UPDATE: Texas Rep. Cesar Blanco (D) posted audio of a phone call to his Twitter account late Monday night, in which a man is heard making racist remarks and saying he “stands with” Rinaldi.
WARNING: This video contains foul language.
— Cesar Blanco (@CesarJBlanco) May 30, 2017
“My office is now receiving these calls. @MattRinaldiTX comments incite hate and racism,” Blanco said in a separate tweet.
The phone calls – and Blanco's decision to post the audio online – show how angry both sides are in this debate. Our original post is below.
Lawmakers scuffled on the floor of the Texas House of Representatives on Monday after a Dallas-area Republican told Democrats that he called Immigration and Customs Enforcement officers on protesters in the House gallery.
“We were just on the floor talking about the SB4 protests, and [state Rep.] Matt Rinaldi came up to us and made it a point to say, ‘I called (ICE) on all of them,’ ” state Rep. Philip Cortez (D) said. “And this is completely unacceptable. We will not be intimidated. We will not be disrespected.”
The protesters were apparently chanting and waving signs against Senate Bill 4, the controversial Texas legislation that Gov. Greg Abbott (R) signed into law this month. It bans sanctuary cities, allows police to question anyone they detain about their immigration status, and compels local officials to comply with federal requests to detain individuals in state and local law enforcement facilities. The law was passed amid a national conversation about immigration enforcement priorities and promises from the Trump administration to aggressively pursue and deport undocumented immigrants.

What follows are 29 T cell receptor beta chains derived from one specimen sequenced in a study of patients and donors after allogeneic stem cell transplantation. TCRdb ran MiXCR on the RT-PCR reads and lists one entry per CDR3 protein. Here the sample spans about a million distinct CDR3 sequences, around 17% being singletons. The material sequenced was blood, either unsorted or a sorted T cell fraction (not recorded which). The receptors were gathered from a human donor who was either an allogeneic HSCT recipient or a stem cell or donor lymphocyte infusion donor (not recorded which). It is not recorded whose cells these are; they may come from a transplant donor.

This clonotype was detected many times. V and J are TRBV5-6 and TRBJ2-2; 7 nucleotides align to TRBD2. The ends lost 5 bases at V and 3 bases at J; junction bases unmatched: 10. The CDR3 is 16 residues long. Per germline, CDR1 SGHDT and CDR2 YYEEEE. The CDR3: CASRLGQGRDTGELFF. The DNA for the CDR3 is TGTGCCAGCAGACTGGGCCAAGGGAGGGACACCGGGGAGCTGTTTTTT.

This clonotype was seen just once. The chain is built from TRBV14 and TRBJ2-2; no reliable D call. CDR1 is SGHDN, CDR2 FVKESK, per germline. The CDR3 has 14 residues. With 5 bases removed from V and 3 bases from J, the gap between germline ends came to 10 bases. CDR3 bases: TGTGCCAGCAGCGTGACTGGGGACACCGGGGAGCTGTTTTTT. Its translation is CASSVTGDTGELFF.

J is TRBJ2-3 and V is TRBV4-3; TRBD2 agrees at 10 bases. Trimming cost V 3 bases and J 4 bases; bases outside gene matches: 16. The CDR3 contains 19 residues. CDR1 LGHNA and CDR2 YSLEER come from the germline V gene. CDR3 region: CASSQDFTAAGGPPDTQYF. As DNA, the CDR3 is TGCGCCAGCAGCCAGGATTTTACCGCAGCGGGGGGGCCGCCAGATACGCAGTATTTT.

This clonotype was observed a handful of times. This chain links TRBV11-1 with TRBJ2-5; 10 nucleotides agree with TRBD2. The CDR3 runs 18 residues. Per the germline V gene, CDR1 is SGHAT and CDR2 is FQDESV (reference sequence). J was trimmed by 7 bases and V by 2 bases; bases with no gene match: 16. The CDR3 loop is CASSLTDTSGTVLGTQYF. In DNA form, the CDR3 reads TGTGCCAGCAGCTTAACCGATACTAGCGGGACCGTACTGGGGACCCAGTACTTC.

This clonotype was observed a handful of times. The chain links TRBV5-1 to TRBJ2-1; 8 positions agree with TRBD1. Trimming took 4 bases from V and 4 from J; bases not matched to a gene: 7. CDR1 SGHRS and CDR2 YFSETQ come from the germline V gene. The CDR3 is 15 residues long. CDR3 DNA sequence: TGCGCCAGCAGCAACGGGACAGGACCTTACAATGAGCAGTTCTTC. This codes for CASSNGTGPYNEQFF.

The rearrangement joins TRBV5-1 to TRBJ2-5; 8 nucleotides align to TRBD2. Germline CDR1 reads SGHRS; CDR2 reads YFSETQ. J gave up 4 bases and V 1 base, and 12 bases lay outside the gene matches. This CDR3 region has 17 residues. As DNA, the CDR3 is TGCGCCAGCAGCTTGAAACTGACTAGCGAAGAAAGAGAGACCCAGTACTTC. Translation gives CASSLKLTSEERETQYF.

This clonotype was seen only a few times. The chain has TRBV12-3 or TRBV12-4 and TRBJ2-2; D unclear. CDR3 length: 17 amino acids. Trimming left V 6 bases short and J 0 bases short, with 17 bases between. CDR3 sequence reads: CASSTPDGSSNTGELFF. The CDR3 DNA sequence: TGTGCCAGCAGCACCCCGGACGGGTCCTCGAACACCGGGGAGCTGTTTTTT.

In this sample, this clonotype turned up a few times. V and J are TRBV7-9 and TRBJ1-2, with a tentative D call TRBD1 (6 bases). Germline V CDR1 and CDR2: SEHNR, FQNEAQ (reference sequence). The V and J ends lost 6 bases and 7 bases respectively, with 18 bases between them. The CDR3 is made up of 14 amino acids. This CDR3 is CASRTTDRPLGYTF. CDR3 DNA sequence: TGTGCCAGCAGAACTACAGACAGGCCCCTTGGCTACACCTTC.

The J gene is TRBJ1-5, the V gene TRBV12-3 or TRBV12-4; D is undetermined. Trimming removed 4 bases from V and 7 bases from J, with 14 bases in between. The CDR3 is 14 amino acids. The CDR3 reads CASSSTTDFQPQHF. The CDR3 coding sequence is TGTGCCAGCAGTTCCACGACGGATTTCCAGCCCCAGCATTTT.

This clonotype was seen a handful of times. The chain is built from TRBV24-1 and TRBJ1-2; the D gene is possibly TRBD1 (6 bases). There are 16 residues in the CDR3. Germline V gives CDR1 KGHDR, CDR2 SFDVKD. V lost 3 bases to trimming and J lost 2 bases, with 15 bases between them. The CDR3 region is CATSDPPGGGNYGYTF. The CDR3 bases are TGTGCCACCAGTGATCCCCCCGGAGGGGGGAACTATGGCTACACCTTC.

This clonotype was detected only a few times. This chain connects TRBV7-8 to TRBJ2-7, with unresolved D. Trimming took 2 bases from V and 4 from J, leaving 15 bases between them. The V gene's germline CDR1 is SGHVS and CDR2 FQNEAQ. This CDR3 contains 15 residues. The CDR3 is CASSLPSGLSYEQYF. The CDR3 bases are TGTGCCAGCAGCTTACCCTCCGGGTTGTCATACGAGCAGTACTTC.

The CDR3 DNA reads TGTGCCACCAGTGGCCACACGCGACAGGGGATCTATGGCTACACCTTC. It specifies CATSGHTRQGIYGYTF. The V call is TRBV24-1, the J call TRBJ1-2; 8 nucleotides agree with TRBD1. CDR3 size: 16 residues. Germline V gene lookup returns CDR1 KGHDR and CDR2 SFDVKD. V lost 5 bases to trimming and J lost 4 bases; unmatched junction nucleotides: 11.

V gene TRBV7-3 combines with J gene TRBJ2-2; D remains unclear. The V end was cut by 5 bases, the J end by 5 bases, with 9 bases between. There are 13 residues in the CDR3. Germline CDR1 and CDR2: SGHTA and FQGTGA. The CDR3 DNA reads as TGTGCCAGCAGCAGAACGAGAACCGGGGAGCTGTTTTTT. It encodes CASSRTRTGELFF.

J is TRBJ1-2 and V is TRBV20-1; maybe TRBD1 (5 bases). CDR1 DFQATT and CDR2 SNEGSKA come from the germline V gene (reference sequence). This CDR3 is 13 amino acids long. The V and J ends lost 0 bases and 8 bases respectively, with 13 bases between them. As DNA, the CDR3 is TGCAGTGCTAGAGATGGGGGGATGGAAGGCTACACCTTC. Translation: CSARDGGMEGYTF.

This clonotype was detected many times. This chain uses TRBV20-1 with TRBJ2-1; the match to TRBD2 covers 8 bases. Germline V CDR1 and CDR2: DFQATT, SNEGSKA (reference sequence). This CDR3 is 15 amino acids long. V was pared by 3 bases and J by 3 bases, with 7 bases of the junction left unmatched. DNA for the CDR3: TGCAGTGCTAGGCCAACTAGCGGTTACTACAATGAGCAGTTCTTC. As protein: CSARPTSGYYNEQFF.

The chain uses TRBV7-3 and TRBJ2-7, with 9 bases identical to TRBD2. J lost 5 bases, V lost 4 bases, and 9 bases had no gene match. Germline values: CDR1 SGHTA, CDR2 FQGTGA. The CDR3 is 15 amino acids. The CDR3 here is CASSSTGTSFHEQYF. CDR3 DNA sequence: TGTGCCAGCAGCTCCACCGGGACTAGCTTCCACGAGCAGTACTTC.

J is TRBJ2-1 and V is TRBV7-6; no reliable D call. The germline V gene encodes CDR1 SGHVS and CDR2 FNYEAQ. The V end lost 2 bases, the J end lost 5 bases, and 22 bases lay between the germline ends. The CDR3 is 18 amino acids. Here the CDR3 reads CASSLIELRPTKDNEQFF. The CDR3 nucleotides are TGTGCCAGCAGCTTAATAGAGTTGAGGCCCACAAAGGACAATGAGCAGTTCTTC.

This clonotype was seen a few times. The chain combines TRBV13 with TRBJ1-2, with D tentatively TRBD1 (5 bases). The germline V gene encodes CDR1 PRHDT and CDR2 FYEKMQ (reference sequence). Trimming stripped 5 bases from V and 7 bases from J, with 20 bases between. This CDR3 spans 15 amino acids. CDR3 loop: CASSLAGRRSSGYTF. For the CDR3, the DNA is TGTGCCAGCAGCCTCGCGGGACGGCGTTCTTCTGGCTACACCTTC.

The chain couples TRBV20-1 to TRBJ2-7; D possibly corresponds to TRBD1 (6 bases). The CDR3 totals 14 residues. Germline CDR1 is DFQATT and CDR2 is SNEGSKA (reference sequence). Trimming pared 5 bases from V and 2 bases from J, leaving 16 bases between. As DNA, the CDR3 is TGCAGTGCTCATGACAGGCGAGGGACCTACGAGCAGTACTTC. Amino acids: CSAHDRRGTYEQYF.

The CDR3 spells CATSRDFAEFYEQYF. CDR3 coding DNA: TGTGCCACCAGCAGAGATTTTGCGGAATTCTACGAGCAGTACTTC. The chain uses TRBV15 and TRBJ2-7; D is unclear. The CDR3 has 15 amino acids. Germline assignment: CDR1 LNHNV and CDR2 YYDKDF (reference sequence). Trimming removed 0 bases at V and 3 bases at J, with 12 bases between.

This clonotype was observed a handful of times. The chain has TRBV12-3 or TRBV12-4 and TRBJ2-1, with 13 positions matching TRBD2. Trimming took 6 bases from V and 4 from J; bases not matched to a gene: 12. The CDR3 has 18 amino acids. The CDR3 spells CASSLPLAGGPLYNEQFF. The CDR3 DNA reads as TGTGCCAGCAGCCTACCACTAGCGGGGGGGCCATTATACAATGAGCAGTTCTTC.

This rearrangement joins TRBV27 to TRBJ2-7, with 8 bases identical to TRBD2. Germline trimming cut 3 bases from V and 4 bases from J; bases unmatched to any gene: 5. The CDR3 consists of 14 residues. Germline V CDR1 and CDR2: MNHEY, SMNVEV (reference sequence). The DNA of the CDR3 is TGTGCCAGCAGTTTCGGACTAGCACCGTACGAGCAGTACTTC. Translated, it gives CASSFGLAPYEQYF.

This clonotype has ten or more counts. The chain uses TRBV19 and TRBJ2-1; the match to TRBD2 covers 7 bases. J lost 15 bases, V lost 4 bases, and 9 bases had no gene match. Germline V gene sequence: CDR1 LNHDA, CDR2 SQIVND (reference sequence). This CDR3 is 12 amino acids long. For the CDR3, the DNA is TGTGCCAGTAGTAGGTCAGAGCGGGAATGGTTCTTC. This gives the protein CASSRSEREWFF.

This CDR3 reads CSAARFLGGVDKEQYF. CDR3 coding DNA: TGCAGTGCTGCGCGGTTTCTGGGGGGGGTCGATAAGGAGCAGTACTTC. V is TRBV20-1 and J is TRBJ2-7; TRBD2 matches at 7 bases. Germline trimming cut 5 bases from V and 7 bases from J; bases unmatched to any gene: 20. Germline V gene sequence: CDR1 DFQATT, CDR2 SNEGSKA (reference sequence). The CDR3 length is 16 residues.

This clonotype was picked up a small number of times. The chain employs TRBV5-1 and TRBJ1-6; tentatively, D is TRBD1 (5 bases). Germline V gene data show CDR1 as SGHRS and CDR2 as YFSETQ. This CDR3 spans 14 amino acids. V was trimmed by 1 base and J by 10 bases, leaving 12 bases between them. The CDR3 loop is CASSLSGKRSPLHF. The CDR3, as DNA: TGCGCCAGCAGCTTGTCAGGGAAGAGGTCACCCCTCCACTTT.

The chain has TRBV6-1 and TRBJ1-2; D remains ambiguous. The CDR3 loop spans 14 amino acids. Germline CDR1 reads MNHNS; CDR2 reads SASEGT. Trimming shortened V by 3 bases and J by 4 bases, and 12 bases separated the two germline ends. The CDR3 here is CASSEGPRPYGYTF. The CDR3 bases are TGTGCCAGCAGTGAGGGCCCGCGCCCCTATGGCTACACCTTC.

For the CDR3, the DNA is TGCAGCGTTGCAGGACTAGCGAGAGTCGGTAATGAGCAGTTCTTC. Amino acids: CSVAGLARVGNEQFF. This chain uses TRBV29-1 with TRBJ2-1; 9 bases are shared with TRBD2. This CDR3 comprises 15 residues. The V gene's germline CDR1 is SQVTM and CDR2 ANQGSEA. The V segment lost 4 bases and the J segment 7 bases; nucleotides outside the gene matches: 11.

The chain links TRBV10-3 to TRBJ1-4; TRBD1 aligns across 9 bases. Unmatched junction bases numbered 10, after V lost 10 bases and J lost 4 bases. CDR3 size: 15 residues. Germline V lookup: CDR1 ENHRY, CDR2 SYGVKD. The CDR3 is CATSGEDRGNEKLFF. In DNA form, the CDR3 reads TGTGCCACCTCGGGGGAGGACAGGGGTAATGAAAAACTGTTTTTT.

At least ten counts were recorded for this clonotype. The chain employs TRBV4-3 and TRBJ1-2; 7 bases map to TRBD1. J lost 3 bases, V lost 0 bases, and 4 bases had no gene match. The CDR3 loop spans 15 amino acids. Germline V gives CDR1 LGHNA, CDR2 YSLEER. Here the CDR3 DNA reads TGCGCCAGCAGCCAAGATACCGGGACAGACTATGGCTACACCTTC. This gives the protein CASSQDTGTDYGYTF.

Signing SB4 into law was seen as a big victory for Texas Republicans, who had tried unsuccessfully to pass a ban on sanctuary cities in each legislative session since 2011. Texas Democrats reacted to the bill’s passage with alarm; one lawmaker went on a hunger strike.
Video of the scuffle shows lawmakers pushing one another, yelling and gesticulating. Later, Democrats said, Rinaldi repeatedly got in their faces and cursed at them.
— KVUE News (@KVUE) May 29, 2017
Afterward, Democrats held a news conference, furious at what they called “disrespect.”
“He saw the crowd, and he saw illegals,” state Rep. Ramon Romero Jr. said. “He saw people that, whether he likes to accept it or not, in his heart, he has hate for those people, and he wants to see them gone. He wants to see them gone so much, to the point that he called ICE.”
At one point, some of the language between the two sides apparently turned violent.
“There was a threat made from Representative Rinaldi to put a bullet in one of my colleagues’ heads,” state Rep. Justin Rodriguez said during the news conference. “That kind of threatening language, he needs to be called out and held accountable for.”
But Rinaldi said the threat went the other way — that state Rep. Poncho Nevárez (D) “threatened my life on the House floor.”
“I called ICE on several illegal immigrants who held signs in the gallery that said, ‘I am an illegal immigrant and here to stay,’ ” he said in a statement after the incident. Rinaldi went on to detail purported threats against him from Democratic lawmakers, saying he was assaulted and had sought the protection of law enforcement officials.
Rinaldi is reportedly under the protection of the Texas Department of Public Safety.
Without audio of the exchange on the Texas House floor, it’s impossible to say who threatened whom. But scuffles in the legislature show how the issue of immigration enforcement can stir passions on both sides.
Rinaldi’s decision to call ICE agents fits in with Texas Republicans’ main argument on immigration: that laws on the books should be enforced more strictly, and undocumented immigrants should be processed for deportation. Democrats say Rinaldi crossed a huge line, accusing him of profiling Hispanics in the House gallery.
And the fight over sanctuary cities isn’t over. In April, a federal judge said President Trump’s executive order on sanctuary cities is unconstitutional, and a barrage of legal challenges to the new Texas law is expected soon.